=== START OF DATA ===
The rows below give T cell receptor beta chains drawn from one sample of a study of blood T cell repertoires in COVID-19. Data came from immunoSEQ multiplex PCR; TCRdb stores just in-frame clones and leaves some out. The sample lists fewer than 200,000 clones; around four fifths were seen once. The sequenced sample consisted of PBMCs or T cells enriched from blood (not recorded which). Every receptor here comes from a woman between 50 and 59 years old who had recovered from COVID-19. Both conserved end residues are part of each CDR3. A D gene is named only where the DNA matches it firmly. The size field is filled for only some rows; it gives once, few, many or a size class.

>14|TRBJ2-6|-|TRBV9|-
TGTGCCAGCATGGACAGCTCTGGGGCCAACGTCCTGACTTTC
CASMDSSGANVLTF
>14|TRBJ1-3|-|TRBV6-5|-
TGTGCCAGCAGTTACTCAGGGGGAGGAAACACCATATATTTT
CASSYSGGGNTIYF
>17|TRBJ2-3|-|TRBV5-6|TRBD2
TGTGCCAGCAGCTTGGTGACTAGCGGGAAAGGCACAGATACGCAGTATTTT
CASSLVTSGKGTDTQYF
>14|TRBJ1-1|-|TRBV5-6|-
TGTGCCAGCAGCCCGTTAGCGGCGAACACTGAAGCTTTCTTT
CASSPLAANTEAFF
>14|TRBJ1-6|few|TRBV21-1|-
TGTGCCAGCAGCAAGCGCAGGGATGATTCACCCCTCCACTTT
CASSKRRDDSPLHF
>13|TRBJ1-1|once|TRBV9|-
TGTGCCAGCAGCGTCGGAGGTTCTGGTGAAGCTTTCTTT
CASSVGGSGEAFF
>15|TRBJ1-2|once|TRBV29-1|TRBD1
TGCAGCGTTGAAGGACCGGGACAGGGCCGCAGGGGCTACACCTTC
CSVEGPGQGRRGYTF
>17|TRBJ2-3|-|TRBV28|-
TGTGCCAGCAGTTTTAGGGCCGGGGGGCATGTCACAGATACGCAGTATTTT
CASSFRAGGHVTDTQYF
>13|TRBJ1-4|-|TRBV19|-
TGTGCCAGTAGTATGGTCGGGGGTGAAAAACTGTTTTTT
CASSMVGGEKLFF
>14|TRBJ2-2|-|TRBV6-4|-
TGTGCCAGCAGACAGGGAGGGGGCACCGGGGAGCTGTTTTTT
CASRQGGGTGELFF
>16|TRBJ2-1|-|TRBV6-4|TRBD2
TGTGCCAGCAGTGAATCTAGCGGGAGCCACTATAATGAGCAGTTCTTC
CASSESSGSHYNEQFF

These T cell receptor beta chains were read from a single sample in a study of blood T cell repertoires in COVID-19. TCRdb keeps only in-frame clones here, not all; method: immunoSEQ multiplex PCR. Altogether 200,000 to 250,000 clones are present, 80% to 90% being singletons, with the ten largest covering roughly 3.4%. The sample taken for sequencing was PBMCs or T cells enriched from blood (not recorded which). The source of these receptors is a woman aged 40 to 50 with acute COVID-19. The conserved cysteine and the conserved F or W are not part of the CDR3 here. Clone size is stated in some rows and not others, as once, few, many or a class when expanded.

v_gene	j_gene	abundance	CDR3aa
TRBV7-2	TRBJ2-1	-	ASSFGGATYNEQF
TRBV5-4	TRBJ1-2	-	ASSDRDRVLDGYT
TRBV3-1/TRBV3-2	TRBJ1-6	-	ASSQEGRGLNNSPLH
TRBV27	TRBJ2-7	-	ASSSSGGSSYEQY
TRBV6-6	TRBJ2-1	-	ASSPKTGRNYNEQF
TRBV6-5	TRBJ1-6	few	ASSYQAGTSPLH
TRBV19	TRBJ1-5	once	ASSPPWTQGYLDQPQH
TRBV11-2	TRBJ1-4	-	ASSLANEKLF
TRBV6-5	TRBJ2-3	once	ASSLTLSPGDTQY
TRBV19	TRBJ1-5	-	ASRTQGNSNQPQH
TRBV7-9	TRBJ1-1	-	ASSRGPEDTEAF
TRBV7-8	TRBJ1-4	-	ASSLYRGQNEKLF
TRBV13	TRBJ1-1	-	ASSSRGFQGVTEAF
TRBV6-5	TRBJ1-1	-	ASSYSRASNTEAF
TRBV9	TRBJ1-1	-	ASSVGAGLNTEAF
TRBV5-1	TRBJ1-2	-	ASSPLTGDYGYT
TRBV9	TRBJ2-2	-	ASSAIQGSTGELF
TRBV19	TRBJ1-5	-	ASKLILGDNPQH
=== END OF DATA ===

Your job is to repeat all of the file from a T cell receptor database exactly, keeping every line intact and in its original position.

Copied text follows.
The rows below give T cell receptor beta chains drawn from one sample of a study of blood T cell repertoires in COVID-19. Data came from immunoSEQ multiplex PCR; TCRdb stores just in-frame clones and leaves some out. The sample lists fewer than 200,000 clones; around four fifths were seen once. The sequenced sample consisted of PBMCs or T cells enriched from blood (not recorded which). Every receptor here comes from a woman between 50 and 59 years old who had recovered from COVID-19. Both conserved end residues are part of each CDR3. A D gene is named only where the DNA matches it firmly. The size field is filled for only some rows; it gives once, few, many or a size class.

>14|TRBJ2-6|-|TRBV9|-
TGTGCCAGCATGGACAGCTCTGGGGCCAACGTCCTGACTTTC
CASMDSSGANVLTF
>14|TRBJ1-3|-|TRBV6-5|-
TGTGCCAGCAGTTACTCAGGGGGAGGAAACACCATATATTTT
CASSYSGGGNTIYF
>17|TRBJ2-3|-|TRBV5-6|TRBD2
TGTGCCAGCAGCTTGGTGACTAGCGGGAAAGGCACAGATACGCAGTATTTT
CASSLVTSGKGTDTQYF
>14|TRBJ1-1|-|TRBV5-6|-
TGTGCCAGCAGCCCGTTAGCGGCGAACACTGAAGCTTTCTTT
CASSPLAANTEAFF
>14|TRBJ1-6|few|TRBV21-1|-
TGTGCCAGCAGCAAGCGCAGGGATGATTCACCCCTCCACTTT
CASSKRRDDSPLHF
>13|TRBJ1-1|once|TRBV9|-
TGTGCCAGCAGCGTCGGAGGTTCTGGTGAAGCTTTCTTT
CASSVGGSGEAFF
>15|TRBJ1-2|once|TRBV29-1|TRBD1
TGCAGCGTTGAAGGACCGGGACAGGGCCGCAGGGGCTACACCTTC
CSVEGPGQGRRGYTF
>17|TRBJ2-3|-|TRBV28|-
TGTGCCAGCAGTTTTAGGGCCGGGGGGCATGTCACAGATACGCAGTATTTT
CASSFRAGGHVTDTQYF
>13|TRBJ1-4|-|TRBV19|-
TGTGCCAGTAGTATGGTCGGGGGTGAAAAACTGTTTTTT
CASSMVGGEKLFF
>14|TRBJ2-2|-|TRBV6-4|-
TGTGCCAGCAGACAGGGAGGGGGCACCGGGGAGCTGTTTTTT
CASRQGGGTGELFF
>16|TRBJ2-1|-|TRBV6-4|TRBD2
TGTGCCAGCAGTGAATCTAGCGGGAGCCACTATAATGAGCAGTTCTTC
CASSESSGSHYNEQFF

These T cell receptor beta chains were read from a single sample in a study of blood T cell repertoires in COVID-19. TCRdb keeps only in-frame clones here, not all; method: immunoSEQ multiplex PCR. Altogether 200,000 to 250,000 clones are present, 80% to 90% being singletons, with the ten largest covering roughly 3.4%. The sample taken for sequencing was PBMCs or T cells enriched from blood (not recorded which). The source of these receptors is a woman aged 40 to 50 with acute COVID-19. The conserved cysteine and the conserved F or W are not part of the CDR3 here. Clone size is stated in some rows and not others, as once, few, many or a class when expanded.

v_gene	j_gene	abundance	CDR3aa
TRBV7-2	TRBJ2-1	-	ASSFGGATYNEQF
TRBV5-4	TRBJ1-2	-	ASSDRDRVLDGYT
TRBV3-1/TRBV3-2	TRBJ1-6	-	ASSQEGRGLNNSPLH
TRBV27	TRBJ2-7	-	ASSSSGGSSYEQY
TRBV6-6	TRBJ2-1	-	ASSPKTGRNYNEQF
TRBV6-5	TRBJ1-6	few	ASSYQAGTSPLH
TRBV19	TRBJ1-5	once	ASSPPWTQGYLDQPQH
TRBV11-2	TRBJ1-4	-	ASSLANEKLF
TRBV6-5	TRBJ2-3	once	ASSLTLSPGDTQY
TRBV19	TRBJ1-5	-	ASRTQGNSNQPQH
TRBV7-9	TRBJ1-1	-	ASSRGPEDTEAF
TRBV7-8	TRBJ1-4	-	ASSLYRGQNEKLF
TRBV13	TRBJ1-1	-	ASSSRGFQGVTEAF
TRBV6-5	TRBJ1-1	-	ASSYSRASNTEAF
TRBV9	TRBJ1-1	-	ASSVGAGLNTEAF
TRBV5-1	TRBJ1-2	-	ASSPLTGDYGYT
TRBV9	TRBJ2-2	-	ASSAIQGSTGELF
TRBV19	TRBJ1-5	-	ASKLILGDNPQH